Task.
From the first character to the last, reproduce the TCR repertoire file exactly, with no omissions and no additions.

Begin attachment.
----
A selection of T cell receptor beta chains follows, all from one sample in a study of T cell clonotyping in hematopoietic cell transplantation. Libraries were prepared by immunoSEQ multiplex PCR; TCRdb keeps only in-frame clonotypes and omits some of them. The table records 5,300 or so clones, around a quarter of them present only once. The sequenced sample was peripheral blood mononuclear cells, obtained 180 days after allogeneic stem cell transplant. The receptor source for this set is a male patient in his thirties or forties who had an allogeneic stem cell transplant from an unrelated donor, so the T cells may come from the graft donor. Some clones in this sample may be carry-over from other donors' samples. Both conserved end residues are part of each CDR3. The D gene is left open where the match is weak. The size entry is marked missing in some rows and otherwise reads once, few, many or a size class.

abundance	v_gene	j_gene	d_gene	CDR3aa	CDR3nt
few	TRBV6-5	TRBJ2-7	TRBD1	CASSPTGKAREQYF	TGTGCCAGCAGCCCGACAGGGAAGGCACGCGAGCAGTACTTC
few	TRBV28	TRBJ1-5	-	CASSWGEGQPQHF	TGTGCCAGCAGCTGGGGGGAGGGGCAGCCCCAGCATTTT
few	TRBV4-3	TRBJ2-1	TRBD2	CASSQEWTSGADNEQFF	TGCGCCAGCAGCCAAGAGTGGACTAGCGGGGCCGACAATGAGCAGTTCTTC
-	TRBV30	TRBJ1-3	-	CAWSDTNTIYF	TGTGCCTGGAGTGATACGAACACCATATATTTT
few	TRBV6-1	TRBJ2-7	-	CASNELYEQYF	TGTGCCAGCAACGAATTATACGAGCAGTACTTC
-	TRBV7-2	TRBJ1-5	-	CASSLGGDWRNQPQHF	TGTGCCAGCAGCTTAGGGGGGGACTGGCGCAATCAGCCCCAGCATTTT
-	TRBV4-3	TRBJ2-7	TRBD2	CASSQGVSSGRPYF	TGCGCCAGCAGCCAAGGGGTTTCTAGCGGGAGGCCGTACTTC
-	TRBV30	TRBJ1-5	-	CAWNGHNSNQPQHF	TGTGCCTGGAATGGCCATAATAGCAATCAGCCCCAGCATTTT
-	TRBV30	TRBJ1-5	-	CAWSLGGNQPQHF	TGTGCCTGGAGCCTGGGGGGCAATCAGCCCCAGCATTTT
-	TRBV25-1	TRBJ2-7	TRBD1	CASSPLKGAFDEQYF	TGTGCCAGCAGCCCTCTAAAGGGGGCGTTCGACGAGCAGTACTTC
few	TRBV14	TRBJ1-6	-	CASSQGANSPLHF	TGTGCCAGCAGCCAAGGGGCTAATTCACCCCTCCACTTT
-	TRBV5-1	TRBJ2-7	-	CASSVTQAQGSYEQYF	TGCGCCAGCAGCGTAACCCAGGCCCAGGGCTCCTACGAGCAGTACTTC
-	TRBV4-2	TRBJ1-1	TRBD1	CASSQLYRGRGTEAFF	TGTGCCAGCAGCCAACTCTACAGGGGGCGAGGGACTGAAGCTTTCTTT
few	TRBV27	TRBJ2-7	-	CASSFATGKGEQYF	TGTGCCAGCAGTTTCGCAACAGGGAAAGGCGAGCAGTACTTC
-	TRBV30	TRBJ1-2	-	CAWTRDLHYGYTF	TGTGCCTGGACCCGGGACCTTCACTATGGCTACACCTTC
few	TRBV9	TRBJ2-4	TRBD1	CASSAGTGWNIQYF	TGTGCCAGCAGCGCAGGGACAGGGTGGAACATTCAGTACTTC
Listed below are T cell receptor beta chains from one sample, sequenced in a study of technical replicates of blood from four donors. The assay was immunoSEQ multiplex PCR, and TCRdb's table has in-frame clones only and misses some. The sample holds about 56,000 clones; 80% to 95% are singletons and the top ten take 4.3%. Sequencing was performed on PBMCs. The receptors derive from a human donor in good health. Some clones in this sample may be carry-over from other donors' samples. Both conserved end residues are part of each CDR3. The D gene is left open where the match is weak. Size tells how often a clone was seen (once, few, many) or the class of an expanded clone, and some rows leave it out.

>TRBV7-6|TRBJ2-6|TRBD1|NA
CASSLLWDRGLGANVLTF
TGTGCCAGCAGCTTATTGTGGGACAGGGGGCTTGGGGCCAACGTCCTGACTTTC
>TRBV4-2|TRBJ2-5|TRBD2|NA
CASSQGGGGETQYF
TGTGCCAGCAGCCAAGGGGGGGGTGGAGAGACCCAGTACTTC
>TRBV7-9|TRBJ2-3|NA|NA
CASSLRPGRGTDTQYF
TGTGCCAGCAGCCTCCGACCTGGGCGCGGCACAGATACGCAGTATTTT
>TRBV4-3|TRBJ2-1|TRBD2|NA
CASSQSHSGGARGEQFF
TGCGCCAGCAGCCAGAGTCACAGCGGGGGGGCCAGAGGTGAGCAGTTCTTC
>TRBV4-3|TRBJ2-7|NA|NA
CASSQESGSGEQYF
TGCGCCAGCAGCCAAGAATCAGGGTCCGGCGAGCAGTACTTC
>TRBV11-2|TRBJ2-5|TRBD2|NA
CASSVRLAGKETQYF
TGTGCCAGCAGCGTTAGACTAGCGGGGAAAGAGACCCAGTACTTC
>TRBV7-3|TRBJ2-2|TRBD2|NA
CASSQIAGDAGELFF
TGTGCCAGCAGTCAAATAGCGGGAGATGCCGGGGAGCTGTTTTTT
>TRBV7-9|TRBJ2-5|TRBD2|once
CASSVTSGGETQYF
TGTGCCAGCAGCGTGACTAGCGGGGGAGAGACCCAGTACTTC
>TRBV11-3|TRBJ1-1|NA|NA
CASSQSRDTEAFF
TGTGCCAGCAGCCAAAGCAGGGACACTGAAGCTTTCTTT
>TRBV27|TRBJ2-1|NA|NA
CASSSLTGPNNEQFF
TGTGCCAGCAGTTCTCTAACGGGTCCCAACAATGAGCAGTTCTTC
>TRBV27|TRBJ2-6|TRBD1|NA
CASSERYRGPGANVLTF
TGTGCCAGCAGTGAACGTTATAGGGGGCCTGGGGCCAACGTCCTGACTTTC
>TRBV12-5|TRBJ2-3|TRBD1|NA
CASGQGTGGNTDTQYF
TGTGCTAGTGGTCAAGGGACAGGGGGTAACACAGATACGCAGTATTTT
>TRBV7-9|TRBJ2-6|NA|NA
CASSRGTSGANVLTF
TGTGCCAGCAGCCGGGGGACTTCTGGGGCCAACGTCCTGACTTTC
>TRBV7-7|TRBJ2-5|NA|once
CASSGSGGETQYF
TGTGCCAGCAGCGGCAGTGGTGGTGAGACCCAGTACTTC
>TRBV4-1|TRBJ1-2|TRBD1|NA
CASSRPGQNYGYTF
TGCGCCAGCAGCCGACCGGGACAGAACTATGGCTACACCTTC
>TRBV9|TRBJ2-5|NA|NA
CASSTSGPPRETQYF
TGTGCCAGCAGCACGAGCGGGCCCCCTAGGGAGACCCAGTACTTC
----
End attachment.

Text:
A selection of T cell receptor beta chains follows, all from one sample in a study of T cell clonotyping in hematopoietic cell transplantation. Libraries were prepared by immunoSEQ multiplex PCR; TCRdb keeps only in-frame clonotypes and omits some of them. The table records 5,300 or so clones, around a quarter of them present only once. The sequenced sample was peripheral blood mononuclear cells, obtained 180 days after allogeneic stem cell transplant. The receptor source for this set is a male patient in his thirties or forties who had an allogeneic stem cell transplant from an unrelated donor, so the T cells may come from the graft donor. Some clones in this sample may be carry-over from other donors' samples. Both conserved end residues are part of each CDR3. The D gene is left open where the match is weak. The size entry is marked missing in some rows and otherwise reads once, few, many or a size class.

abundance	v_gene	j_gene	d_gene	CDR3aa	CDR3nt
few	TRBV6-5	TRBJ2-7	TRBD1	CASSPTGKAREQYF	TGTGCCAGCAGCCCGACAGGGAAGGCACGCGAGCAGTACTTC
few	TRBV28	TRBJ1-5	-	CASSWGEGQPQHF	TGTGCCAGCAGCTGGGGGGAGGGGCAGCCCCAGCATTTT
few	TRBV4-3	TRBJ2-1	TRBD2	CASSQEWTSGADNEQFF	TGCGCCAGCAGCCAAGAGTGGACTAGCGGGGCCGACAATGAGCAGTTCTTC
-	TRBV30	TRBJ1-3	-	CAWSDTNTIYF	TGTGCCTGGAGTGATACGAACACCATATATTTT
few	TRBV6-1	TRBJ2-7	-	CASNELYEQYF	TGTGCCAGCAACGAATTATACGAGCAGTACTTC
-	TRBV7-2	TRBJ1-5	-	CASSLGGDWRNQPQHF	TGTGCCAGCAGCTTAGGGGGGGACTGGCGCAATCAGCCCCAGCATTTT
-	TRBV4-3	TRBJ2-7	TRBD2	CASSQGVSSGRPYF	TGCGCCAGCAGCCAAGGGGTTTCTAGCGGGAGGCCGTACTTC
-	TRBV30	TRBJ1-5	-	CAWNGHNSNQPQHF	TGTGCCTGGAATGGCCATAATAGCAATCAGCCCCAGCATTTT
-	TRBV30	TRBJ1-5	-	CAWSLGGNQPQHF	TGTGCCTGGAGCCTGGGGGGCAATCAGCCCCAGCATTTT
-	TRBV25-1	TRBJ2-7	TRBD1	CASSPLKGAFDEQYF	TGTGCCAGCAGCCCTCTAAAGGGGGCGTTCGACGAGCAGTACTTC
few	TRBV14	TRBJ1-6	-	CASSQGANSPLHF	TGTGCCAGCAGCCAAGGGGCTAATTCACCCCTCCACTTT
-	TRBV5-1	TRBJ2-7	-	CASSVTQAQGSYEQYF	TGCGCCAGCAGCGTAACCCAGGCCCAGGGCTCCTACGAGCAGTACTTC
-	TRBV4-2	TRBJ1-1	TRBD1	CASSQLYRGRGTEAFF	TGTGCCAGCAGCCAACTCTACAGGGGGCGAGGGACTGAAGCTTTCTTT
few	TRBV27	TRBJ2-7	-	CASSFATGKGEQYF	TGTGCCAGCAGTTTCGCAACAGGGAAAGGCGAGCAGTACTTC
-	TRBV30	TRBJ1-2	-	CAWTRDLHYGYTF	TGTGCCTGGACCCGGGACCTTCACTATGGCTACACCTTC
few	TRBV9	TRBJ2-4	TRBD1	CASSAGTGWNIQYF	TGTGCCAGCAGCGCAGGGACAGGGTGGAACATTCAGTACTTC
Listed below are T cell receptor beta chains from one sample, sequenced in a study of technical replicates of blood from four donors. The assay was immunoSEQ multiplex PCR, and TCRdb's table has in-frame clones only and misses some. The sample holds about 56,000 clones; 80% to 95% are singletons and the top ten take 4.3%. Sequencing was performed on PBMCs. The receptors derive from a human donor in good health. Some clones in this sample may be carry-over from other donors' samples. Both conserved end residues are part of each CDR3. The D gene is left open where the match is weak. Size tells how often a clone was seen (once, few, many) or the class of an expanded clone, and some rows leave it out.

>TRBV7-6|TRBJ2-6|TRBD1|NA
CASSLLWDRGLGANVLTF
TGTGCCAGCAGCTTATTGTGGGACAGGGGGCTTGGGGCCAACGTCCTGACTTTC
>TRBV4-2|TRBJ2-5|TRBD2|NA
CASSQGGGGETQYF
TGTGCCAGCAGCCAAGGGGGGGGTGGAGAGACCCAGTACTTC
>TRBV7-9|TRBJ2-3|NA|NA
CASSLRPGRGTDTQYF
TGTGCCAGCAGCCTCCGACCTGGGCGCGGCACAGATACGCAGTATTTT
>TRBV4-3|TRBJ2-1|TRBD2|NA
CASSQSHSGGARGEQFF
TGCGCCAGCAGCCAGAGTCACAGCGGGGGGGCCAGAGGTGAGCAGTTCTTC
>TRBV4-3|TRBJ2-7|NA|NA
CASSQESGSGEQYF
TGCGCCAGCAGCCAAGAATCAGGGTCCGGCGAGCAGTACTTC
>TRBV11-2|TRBJ2-5|TRBD2|NA
CASSVRLAGKETQYF
TGTGCCAGCAGCGTTAGACTAGCGGGGAAAGAGACCCAGTACTTC
>TRBV7-3|TRBJ2-2|TRBD2|NA
CASSQIAGDAGELFF
TGTGCCAGCAGTCAAATAGCGGGAGATGCCGGGGAGCTGTTTTTT
>TRBV7-9|TRBJ2-5|TRBD2|once
CASSVTSGGETQYF
TGTGCCAGCAGCGTGACTAGCGGGGGAGAGACCCAGTACTTC
>TRBV11-3|TRBJ1-1|NA|NA
CASSQSRDTEAFF
TGTGCCAGCAGCCAAAGCAGGGACACTGAAGCTTTCTTT
>TRBV27|TRBJ2-1|NA|NA
CASSSLTGPNNEQFF
TGTGCCAGCAGTTCTCTAACGGGTCCCAACAATGAGCAGTTCTTC
>TRBV27|TRBJ2-6|TRBD1|NA
CASSERYRGPGANVLTF
TGTGCCAGCAGTGAACGTTATAGGGGGCCTGGGGCCAACGTCCTGACTTTC
>TRBV12-5|TRBJ2-3|TRBD1|NA
CASGQGTGGNTDTQYF
TGTGCTAGTGGTCAAGGGACAGGGGGTAACACAGATACGCAGTATTTT
>TRBV7-9|TRBJ2-6|NA|NA
CASSRGTSGANVLTF
TGTGCCAGCAGCCGGGGGACTTCTGGGGCCAACGTCCTGACTTTC
>TRBV7-7|TRBJ2-5|NA|once
CASSGSGGETQYF
TGTGCCAGCAGCGGCAGTGGTGGTGAGACCCAGTACTTC
>TRBV4-1|TRBJ1-2|TRBD1|NA
CASSRPGQNYGYTF
TGCGCCAGCAGCCGACCGGGACAGAACTATGGCTACACCTTC
>TRBV9|TRBJ2-5|NA|NA
CASSTSGPPRETQYF
TGTGCCAGCAGCACGAGCGGGCCCCCTAGGGAGACCCAGTACTTC